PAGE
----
Academic journal article Journal of Risk and Insurance

Commitment and Lapse Behavior in Long-Term Insurance: A Case Study

Academic journal article Journal of Risk and Insurance

Commitment and Lapse Behavior in Long-Term Insurance: A Case Study

Article excerpt


This article presents a case study of a portfolio of individual long-term insurance contracts sold by a Spanish mutual company. We describe the risk levels, the rating structure, and the implied cross-subsidies on a portfolio of policies providing health, life, and long-term care insurance. We show evidence of reclassification risk through the history of disability spells. We also analyze the lapse behavior and seek to provide a rationale for the portfolio's dynamics. We discuss the lack of commitment from the policyholders (lapses) and from the mutual company (which took a run-off decision). Finally, we draw conclusions regarding the design of such contracts.


This article presents a case study of a portfolio of individual long-term insurance contracts, sold by a Spanish mutual company. The portfolio has been set in a runoff position - that is, has been closed to new business - since 1997. Our reasons for undertaking such an analysis are threefold: (1) empirical studies of complex contracts such as the one studied here are extremely rare, (2) commitment and lapse behavior can be studied here using a data set that includes information on a portfolio for a period extending over more than two decades, and (3) conclusions can be drawn regarding the consequences of closing a portfolio to new business, while keeping the existing contracts in that portfolio. The contract comprises a bundle of three coverages for health, long-term care (hereinafter LTC), and life insurance. The life coverage combines term and whole life insurance. The health coverage is unfunded (i.e., current premiums finance current benefits, and reserves are set only for claims incurred in the current period). By contrast, the life and LTC policies exhibit a more complex funding scheme, which is discussed in more detail below (see the section titled "The Three Coverages: Their Rating Structure, Risk Levels, and Implied Cross-Subsidies"). As is usual with long-term contracts, there is a one-sided commitment in terms of loyalty. So while the policyholders can leave the mutual company, the company cannot cancel the contract. Consequently, the policyholder is insured against reclassification risk, given that experience rating is also forbidden. However, the insurer is not committed to a long-term premium scheme, and the average premium level follows the average loss trend in an unfunded setting. If the premium-benefit ratio only depends on calendar time, the insurance company follows a "community rating" strategy.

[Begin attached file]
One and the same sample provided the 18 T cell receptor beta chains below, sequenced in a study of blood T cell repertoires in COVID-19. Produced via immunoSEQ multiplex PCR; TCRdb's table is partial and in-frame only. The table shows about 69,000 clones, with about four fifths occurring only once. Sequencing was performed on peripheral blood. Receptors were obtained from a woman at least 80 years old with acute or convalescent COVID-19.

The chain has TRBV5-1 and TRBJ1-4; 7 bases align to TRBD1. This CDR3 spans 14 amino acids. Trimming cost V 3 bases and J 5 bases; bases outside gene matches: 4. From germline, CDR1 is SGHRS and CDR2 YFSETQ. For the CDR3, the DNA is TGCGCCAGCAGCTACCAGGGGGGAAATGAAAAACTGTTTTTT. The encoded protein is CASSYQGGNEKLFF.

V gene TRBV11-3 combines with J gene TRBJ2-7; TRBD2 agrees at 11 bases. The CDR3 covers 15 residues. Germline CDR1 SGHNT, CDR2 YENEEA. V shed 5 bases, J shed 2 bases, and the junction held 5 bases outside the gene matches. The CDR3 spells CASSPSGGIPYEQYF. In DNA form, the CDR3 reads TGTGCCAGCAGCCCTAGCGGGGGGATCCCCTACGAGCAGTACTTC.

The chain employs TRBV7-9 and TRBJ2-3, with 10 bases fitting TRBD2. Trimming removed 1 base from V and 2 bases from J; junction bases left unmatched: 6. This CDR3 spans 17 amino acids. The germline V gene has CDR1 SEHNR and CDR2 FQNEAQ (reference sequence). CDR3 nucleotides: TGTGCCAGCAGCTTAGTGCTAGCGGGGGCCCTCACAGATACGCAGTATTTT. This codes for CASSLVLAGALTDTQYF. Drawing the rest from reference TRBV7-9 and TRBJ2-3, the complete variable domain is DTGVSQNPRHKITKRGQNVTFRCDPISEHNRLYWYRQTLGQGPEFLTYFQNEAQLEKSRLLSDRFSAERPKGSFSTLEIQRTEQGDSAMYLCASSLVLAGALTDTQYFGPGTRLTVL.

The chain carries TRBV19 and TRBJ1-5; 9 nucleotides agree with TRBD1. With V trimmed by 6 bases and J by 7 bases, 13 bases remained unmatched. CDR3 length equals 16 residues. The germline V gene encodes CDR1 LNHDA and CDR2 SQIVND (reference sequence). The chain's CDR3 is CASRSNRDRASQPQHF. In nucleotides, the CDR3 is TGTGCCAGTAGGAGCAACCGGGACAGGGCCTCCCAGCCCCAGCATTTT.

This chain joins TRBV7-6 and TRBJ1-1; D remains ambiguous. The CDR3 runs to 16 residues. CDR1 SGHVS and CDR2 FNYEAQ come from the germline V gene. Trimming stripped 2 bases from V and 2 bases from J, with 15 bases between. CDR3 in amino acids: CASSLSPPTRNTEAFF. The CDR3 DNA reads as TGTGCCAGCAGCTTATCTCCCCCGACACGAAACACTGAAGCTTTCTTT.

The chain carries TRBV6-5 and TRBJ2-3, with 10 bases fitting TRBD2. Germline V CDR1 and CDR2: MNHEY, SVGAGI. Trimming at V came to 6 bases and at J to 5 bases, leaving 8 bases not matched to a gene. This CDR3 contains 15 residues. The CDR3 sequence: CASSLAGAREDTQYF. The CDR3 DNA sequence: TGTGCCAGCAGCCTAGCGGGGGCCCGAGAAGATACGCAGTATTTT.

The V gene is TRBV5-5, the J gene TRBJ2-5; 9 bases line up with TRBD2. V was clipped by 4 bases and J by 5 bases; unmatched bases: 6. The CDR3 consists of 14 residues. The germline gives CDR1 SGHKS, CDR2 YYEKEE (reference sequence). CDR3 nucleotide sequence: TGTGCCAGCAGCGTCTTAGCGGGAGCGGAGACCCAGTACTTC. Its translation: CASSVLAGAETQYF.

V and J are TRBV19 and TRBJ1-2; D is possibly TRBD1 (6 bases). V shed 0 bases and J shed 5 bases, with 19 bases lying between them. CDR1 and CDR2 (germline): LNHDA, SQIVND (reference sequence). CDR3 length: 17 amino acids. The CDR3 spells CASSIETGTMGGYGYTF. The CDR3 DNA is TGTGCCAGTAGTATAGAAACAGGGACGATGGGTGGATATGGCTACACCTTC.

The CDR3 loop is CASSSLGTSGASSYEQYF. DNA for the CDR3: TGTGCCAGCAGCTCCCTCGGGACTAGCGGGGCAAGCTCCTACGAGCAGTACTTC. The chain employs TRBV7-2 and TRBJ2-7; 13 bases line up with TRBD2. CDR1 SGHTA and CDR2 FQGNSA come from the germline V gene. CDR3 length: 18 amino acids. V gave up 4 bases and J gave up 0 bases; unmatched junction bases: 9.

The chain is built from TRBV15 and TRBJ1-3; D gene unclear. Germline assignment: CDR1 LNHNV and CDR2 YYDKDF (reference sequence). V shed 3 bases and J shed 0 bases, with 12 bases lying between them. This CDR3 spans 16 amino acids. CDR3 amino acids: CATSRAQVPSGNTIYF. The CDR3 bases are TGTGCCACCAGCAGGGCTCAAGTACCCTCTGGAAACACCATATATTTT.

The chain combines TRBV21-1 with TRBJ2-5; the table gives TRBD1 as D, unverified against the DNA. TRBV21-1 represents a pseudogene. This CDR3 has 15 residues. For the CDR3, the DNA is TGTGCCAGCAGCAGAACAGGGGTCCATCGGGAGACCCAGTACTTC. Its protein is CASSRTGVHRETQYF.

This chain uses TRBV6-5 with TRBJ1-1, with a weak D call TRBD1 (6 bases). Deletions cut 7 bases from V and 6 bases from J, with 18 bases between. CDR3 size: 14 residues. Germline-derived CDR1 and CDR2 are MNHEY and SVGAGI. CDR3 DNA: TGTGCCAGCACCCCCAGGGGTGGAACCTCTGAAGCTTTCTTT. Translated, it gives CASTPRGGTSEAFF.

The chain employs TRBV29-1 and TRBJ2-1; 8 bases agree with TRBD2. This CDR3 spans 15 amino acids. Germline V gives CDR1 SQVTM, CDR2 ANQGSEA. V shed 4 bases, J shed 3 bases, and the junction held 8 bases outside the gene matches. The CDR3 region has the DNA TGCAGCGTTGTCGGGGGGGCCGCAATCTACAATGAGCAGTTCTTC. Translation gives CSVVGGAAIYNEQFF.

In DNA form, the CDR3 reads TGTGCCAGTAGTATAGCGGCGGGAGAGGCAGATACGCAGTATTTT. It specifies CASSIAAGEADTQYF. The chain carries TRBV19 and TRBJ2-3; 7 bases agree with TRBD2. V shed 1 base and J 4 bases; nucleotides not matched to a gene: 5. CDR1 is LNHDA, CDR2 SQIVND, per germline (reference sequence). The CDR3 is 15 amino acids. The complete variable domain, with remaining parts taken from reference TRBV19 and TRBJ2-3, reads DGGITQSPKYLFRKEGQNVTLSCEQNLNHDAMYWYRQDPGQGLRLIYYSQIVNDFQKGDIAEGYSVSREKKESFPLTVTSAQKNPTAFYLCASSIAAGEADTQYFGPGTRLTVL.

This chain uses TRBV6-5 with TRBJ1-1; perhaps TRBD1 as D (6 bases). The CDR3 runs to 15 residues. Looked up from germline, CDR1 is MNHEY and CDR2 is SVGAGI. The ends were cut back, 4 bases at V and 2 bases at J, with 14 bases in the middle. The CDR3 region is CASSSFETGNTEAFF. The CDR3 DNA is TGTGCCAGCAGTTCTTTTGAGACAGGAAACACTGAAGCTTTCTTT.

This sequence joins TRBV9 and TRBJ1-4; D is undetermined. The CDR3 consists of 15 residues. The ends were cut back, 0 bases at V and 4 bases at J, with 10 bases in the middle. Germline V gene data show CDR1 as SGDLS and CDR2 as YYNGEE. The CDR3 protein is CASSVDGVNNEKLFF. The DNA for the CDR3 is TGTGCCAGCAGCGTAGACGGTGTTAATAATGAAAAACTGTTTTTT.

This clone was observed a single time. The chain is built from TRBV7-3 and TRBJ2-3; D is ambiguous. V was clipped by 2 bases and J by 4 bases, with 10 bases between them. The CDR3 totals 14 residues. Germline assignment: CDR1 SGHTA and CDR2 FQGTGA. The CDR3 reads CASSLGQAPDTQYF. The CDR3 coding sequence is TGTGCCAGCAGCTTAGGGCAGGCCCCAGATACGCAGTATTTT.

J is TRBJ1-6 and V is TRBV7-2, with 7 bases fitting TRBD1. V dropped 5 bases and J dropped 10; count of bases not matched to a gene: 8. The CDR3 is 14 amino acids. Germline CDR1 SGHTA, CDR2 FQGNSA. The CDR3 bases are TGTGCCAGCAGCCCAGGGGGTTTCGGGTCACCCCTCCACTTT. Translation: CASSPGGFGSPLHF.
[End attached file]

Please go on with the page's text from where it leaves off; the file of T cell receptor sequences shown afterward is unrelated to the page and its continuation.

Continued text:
Risks related to disability and death increase with age, but are also subject to marked cohort effects. Due to mortality improvements, insurance companies benefit from these effects as regards death benefit insurance (whether term life or whole life insurance). However, as a result of aging, LTC risk increases with calendar time. An insurance company's natural hedge against uncertainty in the Knightian sense is not to commit itself to a long-term premium scheme. In our study, short-term risks increase with age much more rapidly than do the corresponding premiums. Besides, gender is not taken into account. These characteristics entail strong cross-subsidies between genders and generations. The difference between the insurance premium and the corresponding risk level is a subsidy in an unfunded setting, and a savings in a funded scheme. For sake of simplicity, we will use the first terminology in this article, although two of the three components in the bundle do incorporate some funding. Finally, there is a surrender value associated with the death benefit component, but none associated with the LTC coverage.

The article is organized as follows. The section titled "A Review of the Literature on Long-Term Insurance" reviews the literature on long-term insurance. The section titled "A Spanish Portfolio of Long-Term Insurance Contracts" describes the insurance contract and the portfolio analyzed in the empirical study. …

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